Companies invest in leadership training for their employees because they see the value in it. While a lot of money is spent on generalised packages, it is hard to measure how effective these are for the employees.
Let us first clarify that we are talking about training programmes that focus on behavioural change, such as leadership-development programmes and not skill-development programmes, which have become relatively cheaper with e-learning and can be measured quite accurately.
A significant chunk of corporate training money is spent on leadership- and professional-development programmes. In 2018, according to media reports, the US spent around $87 billion on corporate training and development alone. Moreover, media reports claim that India is on its way to becoming a $100 billion domestic market for corporate training services!
Evidently, a lot of money is spent on training programes, but it is difficult to measure how much they are helping.
Why is it hard to measure training outcomes?
Corporate training programmes are expensive. For a training programme to be effective, it needs to have an agenda and a proper structure. For instance, the focus of the training can be on people management, employee engagement or strategy building, and the metrics for measurement can be decided accordingly. To cite an example, an employee engagement score can give an idea as to how much engagement has been achieved pre and post training.
“Most of the time, employee training programmes are not customised, and hence, they fail to deliver value for the trainees. The aim should be to curate these programmes so that they can be measured accordingly and are meaningful to both the trainees and the organisation”
Unfortunately, most training programmes are liable to be ineffective because they are not customised according to the needs of the employees. Service providers who arrange these programmes usually have a standard cost for a general leadership programme package and additional costs for customisation. Most companies choose general packages to avoid the substantial cost incurred in customising these programmes. Designing the programme, developing it and finally delivering the product to the audience, requires the company to pay multiple costs.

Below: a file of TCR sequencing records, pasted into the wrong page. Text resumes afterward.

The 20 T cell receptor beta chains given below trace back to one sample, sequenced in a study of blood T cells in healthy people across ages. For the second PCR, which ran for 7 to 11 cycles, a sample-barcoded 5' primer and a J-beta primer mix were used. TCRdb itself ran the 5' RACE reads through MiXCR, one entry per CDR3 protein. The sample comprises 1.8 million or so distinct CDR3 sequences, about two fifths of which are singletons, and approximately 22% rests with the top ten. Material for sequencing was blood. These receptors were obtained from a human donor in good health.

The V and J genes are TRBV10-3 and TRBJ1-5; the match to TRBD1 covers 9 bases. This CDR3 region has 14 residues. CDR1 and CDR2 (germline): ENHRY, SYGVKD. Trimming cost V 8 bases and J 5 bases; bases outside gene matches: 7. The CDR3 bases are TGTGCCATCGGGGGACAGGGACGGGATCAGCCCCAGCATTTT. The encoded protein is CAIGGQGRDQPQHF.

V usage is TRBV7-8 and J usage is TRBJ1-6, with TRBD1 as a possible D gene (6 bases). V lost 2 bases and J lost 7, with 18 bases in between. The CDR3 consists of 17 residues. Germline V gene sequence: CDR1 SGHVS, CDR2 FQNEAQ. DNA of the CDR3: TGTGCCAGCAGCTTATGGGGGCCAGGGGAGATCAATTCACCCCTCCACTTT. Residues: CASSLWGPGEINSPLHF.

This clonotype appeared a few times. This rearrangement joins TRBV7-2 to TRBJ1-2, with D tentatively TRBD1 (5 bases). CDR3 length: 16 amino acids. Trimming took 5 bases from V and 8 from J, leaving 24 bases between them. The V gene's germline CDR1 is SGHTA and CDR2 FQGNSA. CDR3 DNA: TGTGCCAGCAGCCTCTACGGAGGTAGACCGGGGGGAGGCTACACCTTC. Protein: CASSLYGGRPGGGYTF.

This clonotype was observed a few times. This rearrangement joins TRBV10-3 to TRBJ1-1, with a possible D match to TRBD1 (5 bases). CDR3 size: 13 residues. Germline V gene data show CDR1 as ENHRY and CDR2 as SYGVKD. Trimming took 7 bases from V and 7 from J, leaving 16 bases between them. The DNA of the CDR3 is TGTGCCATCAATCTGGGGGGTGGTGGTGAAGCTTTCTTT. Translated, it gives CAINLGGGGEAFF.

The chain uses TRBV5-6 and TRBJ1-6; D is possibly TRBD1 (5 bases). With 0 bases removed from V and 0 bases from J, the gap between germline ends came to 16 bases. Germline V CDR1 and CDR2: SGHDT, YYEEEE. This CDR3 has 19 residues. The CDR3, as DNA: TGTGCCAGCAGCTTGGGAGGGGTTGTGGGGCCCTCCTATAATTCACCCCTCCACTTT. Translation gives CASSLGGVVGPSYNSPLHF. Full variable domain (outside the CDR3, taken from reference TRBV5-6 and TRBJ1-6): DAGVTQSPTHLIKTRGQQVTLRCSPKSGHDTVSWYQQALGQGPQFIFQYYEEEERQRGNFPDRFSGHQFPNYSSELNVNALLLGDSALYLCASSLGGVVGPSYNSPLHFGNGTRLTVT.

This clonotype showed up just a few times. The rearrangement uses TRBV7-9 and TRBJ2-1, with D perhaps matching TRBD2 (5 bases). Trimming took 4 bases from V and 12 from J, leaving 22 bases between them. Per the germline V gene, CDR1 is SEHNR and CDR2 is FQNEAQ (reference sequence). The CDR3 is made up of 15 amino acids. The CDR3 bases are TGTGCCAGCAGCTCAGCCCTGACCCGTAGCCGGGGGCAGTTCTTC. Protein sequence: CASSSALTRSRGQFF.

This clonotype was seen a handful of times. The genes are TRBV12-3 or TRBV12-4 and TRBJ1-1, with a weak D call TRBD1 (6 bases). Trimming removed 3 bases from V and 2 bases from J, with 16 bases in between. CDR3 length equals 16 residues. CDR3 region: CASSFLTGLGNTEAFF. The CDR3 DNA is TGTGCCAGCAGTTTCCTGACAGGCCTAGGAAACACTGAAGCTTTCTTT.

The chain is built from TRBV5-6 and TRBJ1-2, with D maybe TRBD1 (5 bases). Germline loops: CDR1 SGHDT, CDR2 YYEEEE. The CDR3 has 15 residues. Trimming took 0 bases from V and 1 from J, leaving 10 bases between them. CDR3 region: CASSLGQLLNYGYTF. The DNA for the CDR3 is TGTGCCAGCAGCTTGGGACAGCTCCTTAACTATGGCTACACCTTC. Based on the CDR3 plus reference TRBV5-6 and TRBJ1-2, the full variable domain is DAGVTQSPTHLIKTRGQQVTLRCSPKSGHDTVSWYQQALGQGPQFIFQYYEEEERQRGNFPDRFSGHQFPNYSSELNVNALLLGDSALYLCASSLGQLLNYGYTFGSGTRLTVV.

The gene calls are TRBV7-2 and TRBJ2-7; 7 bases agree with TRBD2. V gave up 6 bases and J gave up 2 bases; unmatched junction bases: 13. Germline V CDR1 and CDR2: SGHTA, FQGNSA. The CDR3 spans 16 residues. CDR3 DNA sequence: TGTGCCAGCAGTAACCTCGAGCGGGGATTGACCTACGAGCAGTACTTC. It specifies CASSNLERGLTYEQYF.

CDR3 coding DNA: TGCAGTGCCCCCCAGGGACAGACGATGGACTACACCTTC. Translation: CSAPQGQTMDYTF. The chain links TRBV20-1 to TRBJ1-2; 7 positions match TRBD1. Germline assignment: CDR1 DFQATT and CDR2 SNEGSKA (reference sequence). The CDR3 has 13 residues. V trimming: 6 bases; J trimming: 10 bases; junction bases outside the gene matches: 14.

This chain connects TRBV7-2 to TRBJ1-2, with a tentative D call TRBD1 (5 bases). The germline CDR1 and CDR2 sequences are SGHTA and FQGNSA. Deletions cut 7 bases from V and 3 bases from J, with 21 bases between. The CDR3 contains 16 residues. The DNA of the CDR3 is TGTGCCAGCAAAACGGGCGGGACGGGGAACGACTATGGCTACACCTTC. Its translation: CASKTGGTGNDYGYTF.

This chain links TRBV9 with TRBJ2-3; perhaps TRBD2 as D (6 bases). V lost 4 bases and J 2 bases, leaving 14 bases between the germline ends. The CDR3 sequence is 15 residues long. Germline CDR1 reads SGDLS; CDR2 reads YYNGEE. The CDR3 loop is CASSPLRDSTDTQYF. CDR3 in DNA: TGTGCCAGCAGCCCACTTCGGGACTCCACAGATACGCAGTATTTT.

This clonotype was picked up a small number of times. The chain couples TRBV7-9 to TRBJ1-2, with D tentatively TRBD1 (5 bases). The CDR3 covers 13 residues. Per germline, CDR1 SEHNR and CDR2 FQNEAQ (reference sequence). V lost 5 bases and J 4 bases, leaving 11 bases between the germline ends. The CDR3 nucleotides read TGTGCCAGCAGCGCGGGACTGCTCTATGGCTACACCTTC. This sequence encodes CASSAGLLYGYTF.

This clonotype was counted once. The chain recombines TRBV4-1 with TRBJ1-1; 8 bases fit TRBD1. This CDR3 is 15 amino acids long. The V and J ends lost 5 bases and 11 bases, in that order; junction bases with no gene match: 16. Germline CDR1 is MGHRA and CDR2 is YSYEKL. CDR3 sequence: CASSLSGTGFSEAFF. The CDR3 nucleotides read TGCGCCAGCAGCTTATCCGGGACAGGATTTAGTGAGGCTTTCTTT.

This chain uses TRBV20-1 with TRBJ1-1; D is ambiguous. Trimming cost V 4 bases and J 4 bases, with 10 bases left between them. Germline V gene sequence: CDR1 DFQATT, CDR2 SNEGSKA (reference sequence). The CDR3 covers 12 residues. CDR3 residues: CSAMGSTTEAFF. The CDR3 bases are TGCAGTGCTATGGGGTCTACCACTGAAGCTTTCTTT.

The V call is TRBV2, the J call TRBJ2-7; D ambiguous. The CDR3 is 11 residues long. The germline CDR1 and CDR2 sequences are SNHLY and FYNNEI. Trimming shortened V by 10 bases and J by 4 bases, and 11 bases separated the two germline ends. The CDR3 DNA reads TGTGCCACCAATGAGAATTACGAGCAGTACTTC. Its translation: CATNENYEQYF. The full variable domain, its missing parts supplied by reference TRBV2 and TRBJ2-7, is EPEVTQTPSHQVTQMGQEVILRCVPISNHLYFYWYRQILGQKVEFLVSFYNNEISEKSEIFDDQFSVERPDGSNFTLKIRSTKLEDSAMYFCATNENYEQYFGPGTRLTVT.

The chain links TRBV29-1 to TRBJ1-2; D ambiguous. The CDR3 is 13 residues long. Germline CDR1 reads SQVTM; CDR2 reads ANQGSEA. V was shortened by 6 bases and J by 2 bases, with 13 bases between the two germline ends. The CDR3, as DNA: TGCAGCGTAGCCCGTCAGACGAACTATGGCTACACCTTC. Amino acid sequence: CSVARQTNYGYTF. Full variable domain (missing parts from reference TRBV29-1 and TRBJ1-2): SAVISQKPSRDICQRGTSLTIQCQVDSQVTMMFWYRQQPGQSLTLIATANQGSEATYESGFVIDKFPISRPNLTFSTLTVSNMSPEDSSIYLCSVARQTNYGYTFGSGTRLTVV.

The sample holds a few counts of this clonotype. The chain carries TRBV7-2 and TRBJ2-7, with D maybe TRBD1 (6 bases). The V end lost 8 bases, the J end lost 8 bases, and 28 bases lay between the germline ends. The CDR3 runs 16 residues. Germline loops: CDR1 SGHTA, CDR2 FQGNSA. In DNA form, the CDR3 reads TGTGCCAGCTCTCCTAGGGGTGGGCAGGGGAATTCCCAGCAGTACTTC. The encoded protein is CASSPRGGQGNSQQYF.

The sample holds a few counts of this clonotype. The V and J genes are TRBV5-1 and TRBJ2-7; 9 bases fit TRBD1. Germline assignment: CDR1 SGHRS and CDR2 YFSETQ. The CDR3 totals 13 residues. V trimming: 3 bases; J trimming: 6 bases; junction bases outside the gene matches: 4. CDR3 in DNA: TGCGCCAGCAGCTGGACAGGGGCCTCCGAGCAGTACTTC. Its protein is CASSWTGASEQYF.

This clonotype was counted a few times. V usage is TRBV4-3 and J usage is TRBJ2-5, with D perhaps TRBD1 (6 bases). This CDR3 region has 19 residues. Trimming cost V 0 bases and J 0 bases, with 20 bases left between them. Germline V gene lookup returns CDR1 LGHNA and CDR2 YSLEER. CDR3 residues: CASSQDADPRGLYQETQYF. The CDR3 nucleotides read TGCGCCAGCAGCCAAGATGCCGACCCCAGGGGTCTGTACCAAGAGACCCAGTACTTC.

Further, it matters whether the company in question has the money to finance such programmes and how many employees need to be trained. If the group consists of only seven or eight people, then it makes no sense to curate the programme with such enormous costs. Here, off-the-shelf, general programmes will do just fine. If the group is large, say around seventy people, then it makes sense to invest in customised programmes.
Money and scale are important factors to consider while investing in training. Tanvi Choksi, head-HR and director, JLL India, emphasises on customised training programmes. She explains that due to a lack of curated modules, most organisations end up using these programmes for engagement, rather than development.
“Most of the time, these programmes are not customised, and hence, they fail to deliver value for the trainees. The aim should be to curate these programmes so that they can be measured accordingly and are meaningful to both the trainees and the organisation,” says Choksi.
Programme effectiveness in case of behaviour or leadership development is hard to gauge without specific metrics in place. Even so, there are other ways to measure effectiveness.
“The depth of leadership can be measured by how managers delegate responsibilities to the junior employees. Managers should not intervene and start directing employees. The aim is to only delegate and do so effectively”
How to measure effectiveness?
Kishore GR, senior VP & head-HR, Mphasis, lists three ways to measure the effectiveness of leadership and development training programmes.
- The first measure is the manner in which managers delegate responsibilities and oversee projects, which is a good indicator of how much learning has been absorbed. “The depth of leadership can be measured by how these managers delegate responsibilities to the junior employees. Managers should not intervene and start directing employees. The aim is to only delegate and do so effectively,” explains Kishore.
2. Employee engagement is another measure to determine how much leadership has managed to keep the employees motivated and focussed on company goals. An engaged workforce is a good reflection of the management skills of the leaders.
3. The third measure is a look at the progress of various ongoing or completed projects. A sound leadership and management strategy will ensure that projects are running with minimum delays or hurdles. This elevates customer satisfaction as well. Kishore advises that this measure should be evaluated only after going through the first two, since only proper management and an engaged workforce will deliver or complete projects faster, while ensuring customer satisfaction is maintained.
Corporate training programmes are heavy on the purse for all organisations. To squeeze the full potential out of them, it is necessary to customise them according to the needs of the trainees. Curated training programmes with proper follow-up methods will ensure that companies get full value for their money.
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